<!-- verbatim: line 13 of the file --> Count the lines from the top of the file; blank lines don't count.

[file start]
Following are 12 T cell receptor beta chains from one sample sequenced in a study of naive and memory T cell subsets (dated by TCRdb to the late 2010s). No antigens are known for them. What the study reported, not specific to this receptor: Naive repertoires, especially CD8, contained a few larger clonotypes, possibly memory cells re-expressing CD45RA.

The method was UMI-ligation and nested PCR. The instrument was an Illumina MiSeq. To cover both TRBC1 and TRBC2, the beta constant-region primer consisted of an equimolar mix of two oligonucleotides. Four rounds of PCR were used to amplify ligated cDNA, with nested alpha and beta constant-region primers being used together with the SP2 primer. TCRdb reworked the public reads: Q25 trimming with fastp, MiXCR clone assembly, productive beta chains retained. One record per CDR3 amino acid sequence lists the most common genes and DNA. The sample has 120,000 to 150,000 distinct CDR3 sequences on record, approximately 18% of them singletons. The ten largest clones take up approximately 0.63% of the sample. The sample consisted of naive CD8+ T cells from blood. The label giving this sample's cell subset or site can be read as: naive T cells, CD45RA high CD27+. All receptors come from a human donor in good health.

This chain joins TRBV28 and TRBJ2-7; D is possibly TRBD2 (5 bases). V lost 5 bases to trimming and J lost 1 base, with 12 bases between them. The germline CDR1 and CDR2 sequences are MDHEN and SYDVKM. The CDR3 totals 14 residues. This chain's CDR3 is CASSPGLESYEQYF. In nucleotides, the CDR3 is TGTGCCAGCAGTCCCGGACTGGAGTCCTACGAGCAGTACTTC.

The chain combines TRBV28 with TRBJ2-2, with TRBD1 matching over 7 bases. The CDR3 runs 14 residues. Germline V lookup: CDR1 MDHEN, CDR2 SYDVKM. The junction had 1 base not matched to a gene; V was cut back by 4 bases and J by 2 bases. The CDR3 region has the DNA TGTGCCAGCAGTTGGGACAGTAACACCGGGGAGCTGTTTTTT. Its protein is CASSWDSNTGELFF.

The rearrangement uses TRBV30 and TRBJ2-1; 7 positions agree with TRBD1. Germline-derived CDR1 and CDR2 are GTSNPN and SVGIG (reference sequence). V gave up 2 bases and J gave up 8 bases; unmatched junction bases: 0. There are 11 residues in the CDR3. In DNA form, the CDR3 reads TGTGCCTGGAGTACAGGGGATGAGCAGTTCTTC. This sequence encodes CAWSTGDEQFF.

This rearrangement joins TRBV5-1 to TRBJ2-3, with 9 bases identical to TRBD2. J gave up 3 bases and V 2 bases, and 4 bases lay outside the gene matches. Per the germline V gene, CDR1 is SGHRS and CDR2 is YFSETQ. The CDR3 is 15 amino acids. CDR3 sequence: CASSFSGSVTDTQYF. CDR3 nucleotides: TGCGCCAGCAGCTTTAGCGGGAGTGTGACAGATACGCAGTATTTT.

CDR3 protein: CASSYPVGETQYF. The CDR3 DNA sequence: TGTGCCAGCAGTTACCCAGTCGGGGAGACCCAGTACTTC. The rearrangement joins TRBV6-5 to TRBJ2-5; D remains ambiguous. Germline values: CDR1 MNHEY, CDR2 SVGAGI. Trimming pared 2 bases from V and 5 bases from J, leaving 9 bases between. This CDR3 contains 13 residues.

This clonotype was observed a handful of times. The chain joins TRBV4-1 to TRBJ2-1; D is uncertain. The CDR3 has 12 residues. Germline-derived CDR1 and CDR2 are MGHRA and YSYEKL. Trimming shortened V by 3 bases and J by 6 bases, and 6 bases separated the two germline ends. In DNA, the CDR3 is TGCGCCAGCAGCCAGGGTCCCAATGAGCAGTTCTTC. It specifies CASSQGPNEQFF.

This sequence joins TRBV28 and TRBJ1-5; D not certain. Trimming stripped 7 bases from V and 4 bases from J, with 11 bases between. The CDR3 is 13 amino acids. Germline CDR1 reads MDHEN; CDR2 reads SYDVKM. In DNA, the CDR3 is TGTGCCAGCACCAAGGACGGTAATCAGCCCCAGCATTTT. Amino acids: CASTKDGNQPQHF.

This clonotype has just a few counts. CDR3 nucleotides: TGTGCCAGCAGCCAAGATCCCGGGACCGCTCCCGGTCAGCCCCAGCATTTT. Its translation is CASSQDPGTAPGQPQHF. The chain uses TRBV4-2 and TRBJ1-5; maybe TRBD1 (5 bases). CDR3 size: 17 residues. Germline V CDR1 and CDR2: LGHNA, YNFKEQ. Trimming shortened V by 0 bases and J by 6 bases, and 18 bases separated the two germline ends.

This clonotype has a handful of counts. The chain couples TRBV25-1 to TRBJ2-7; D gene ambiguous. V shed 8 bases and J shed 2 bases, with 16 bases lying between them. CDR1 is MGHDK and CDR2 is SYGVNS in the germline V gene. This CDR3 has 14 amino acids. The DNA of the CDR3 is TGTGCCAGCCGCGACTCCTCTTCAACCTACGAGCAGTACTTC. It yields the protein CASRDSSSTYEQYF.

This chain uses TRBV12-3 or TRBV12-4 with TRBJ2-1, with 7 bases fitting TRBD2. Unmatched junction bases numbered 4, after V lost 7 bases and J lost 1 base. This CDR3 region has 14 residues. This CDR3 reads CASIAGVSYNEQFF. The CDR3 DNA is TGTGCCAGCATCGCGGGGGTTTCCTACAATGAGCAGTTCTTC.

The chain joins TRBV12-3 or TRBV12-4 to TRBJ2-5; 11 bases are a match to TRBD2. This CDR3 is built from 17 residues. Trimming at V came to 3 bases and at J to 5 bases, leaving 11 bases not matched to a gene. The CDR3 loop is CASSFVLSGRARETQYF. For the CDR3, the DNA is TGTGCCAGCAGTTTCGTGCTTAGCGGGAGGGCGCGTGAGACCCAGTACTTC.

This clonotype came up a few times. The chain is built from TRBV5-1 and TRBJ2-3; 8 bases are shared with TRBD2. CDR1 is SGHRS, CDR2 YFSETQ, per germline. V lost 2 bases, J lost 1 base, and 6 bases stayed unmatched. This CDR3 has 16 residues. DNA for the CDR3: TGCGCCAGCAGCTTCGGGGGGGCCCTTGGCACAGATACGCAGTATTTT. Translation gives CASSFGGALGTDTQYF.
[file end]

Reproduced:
The chain joins TRBV12-3 or TRBV12-4 to TRBJ2-5; 11 bases are a match to TRBD2. This CDR3 is built from 17 residues. Trimming at V came to 3 bases and at J to 5 bases, leaving 11 bases not matched to a gene. The CDR3 loop is CASSFVLSGRARETQYF. For the CDR3, the DNA is TGTGCCAGCAGTTTCGTGCTTAGCGGGAGGGCGCGTGAGACCCAGTACTTC.